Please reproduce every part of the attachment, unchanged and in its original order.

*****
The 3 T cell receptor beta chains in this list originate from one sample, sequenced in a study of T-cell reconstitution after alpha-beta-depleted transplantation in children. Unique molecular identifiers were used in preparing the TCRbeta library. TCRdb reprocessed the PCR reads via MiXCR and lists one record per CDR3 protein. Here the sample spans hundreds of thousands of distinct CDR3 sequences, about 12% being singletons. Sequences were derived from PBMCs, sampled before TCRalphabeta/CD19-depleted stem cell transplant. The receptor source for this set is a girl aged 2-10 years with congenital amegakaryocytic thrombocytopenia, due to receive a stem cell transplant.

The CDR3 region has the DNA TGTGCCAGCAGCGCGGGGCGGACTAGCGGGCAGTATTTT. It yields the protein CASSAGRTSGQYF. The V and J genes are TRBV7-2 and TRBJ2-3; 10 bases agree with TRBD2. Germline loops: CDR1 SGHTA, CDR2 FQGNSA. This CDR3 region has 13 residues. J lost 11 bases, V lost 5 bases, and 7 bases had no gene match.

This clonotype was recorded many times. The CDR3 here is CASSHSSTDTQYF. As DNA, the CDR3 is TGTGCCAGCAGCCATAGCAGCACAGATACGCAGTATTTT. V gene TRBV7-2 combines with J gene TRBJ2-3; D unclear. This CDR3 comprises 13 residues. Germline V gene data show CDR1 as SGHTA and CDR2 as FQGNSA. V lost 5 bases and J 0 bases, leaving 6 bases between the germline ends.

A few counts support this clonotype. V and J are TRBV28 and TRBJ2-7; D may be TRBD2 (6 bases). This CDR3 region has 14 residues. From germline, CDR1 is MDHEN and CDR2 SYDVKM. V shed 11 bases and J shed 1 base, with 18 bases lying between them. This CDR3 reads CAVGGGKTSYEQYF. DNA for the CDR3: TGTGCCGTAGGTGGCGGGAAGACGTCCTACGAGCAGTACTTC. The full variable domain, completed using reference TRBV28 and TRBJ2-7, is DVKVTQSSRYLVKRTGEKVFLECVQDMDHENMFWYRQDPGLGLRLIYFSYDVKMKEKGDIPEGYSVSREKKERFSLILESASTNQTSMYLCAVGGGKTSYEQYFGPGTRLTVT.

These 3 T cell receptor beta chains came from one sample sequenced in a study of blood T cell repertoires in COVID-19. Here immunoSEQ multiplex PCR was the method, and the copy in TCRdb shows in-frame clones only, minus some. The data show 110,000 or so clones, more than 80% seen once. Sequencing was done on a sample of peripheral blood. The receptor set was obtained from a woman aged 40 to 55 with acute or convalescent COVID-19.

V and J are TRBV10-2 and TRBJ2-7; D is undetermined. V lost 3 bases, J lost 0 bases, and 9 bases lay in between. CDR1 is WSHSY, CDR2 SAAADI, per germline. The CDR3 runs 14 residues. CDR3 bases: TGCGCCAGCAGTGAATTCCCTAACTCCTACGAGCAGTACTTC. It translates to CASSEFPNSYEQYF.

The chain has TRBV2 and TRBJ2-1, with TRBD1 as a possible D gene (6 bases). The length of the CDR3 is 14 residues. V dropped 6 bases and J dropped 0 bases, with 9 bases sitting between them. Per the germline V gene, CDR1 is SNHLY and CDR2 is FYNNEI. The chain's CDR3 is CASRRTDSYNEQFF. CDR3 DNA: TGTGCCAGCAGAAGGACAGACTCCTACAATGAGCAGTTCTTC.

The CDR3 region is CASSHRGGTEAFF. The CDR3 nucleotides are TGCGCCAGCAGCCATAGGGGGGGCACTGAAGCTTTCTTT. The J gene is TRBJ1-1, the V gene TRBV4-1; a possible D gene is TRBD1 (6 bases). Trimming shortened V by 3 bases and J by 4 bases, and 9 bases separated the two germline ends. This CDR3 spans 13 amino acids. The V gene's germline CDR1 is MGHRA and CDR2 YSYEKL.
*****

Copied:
The 3 T cell receptor beta chains in this list originate from one sample, sequenced in a study of T-cell reconstitution after alpha-beta-depleted transplantation in children. Unique molecular identifiers were used in preparing the TCRbeta library. TCRdb reprocessed the PCR reads via MiXCR and lists one record per CDR3 protein. Here the sample spans hundreds of thousands of distinct CDR3 sequences, about 12% being singletons. Sequences were derived from PBMCs, sampled before TCRalphabeta/CD19-depleted stem cell transplant. The receptor source for this set is a girl aged 2-10 years with congenital amegakaryocytic thrombocytopenia, due to receive a stem cell transplant.

The CDR3 region has the DNA TGTGCCAGCAGCGCGGGGCGGACTAGCGGGCAGTATTTT. It yields the protein CASSAGRTSGQYF. The V and J genes are TRBV7-2 and TRBJ2-3; 10 bases agree with TRBD2. Germline loops: CDR1 SGHTA, CDR2 FQGNSA. This CDR3 region has 13 residues. J lost 11 bases, V lost 5 bases, and 7 bases had no gene match.

This clonotype was recorded many times. The CDR3 here is CASSHSSTDTQYF. As DNA, the CDR3 is TGTGCCAGCAGCCATAGCAGCACAGATACGCAGTATTTT. V gene TRBV7-2 combines with J gene TRBJ2-3; D unclear. This CDR3 comprises 13 residues. Germline V gene data show CDR1 as SGHTA and CDR2 as FQGNSA. V lost 5 bases and J 0 bases, leaving 6 bases between the germline ends.

A few counts support this clonotype. V and J are TRBV28 and TRBJ2-7; D may be TRBD2 (6 bases). This CDR3 region has 14 residues. From germline, CDR1 is MDHEN and CDR2 SYDVKM. V shed 11 bases and J shed 1 base, with 18 bases lying between them. This CDR3 reads CAVGGGKTSYEQYF. DNA for the CDR3: TGTGCCGTAGGTGGCGGGAAGACGTCCTACGAGCAGTACTTC. The full variable domain, completed using reference TRBV28 and TRBJ2-7, is DVKVTQSSRYLVKRTGEKVFLECVQDMDHENMFWYRQDPGLGLRLIYFSYDVKMKEKGDIPEGYSVSREKKERFSLILESASTNQTSMYLCAVGGGKTSYEQYFGPGTRLTVT.

These 3 T cell receptor beta chains came from one sample sequenced in a study of blood T cell repertoires in COVID-19. Here immunoSEQ multiplex PCR was the method, and the copy in TCRdb shows in-frame clones only, minus some. The data show 110,000 or so clones, more than 80% seen once. Sequencing was done on a sample of peripheral blood. The receptor set was obtained from a woman aged 40 to 55 with acute or convalescent COVID-19.

V and J are TRBV10-2 and TRBJ2-7; D is undetermined. V lost 3 bases, J lost 0 bases, and 9 bases lay in between. CDR1 is WSHSY, CDR2 SAAADI, per germline. The CDR3 runs 14 residues. CDR3 bases: TGCGCCAGCAGTGAATTCCCTAACTCCTACGAGCAGTACTTC. It translates to CASSEFPNSYEQYF.

The chain has TRBV2 and TRBJ2-1, with TRBD1 as a possible D gene (6 bases). The length of the CDR3 is 14 residues. V dropped 6 bases and J dropped 0 bases, with 9 bases sitting between them. Per the germline V gene, CDR1 is SNHLY and CDR2 is FYNNEI. The chain's CDR3 is CASRRTDSYNEQFF. CDR3 DNA: TGTGCCAGCAGAAGGACAGACTCCTACAATGAGCAGTTCTTC.

The CDR3 region is CASSHRGGTEAFF. The CDR3 nucleotides are TGCGCCAGCAGCCATAGGGGGGGCACTGAAGCTTTCTTT. The J gene is TRBJ1-1, the V gene TRBV4-1; a possible D gene is TRBD1 (6 bases). Trimming shortened V by 3 bases and J by 4 bases, and 9 bases separated the two germline ends. This CDR3 spans 13 amino acids. The V gene's germline CDR1 is MGHRA and CDR2 YSYEKL.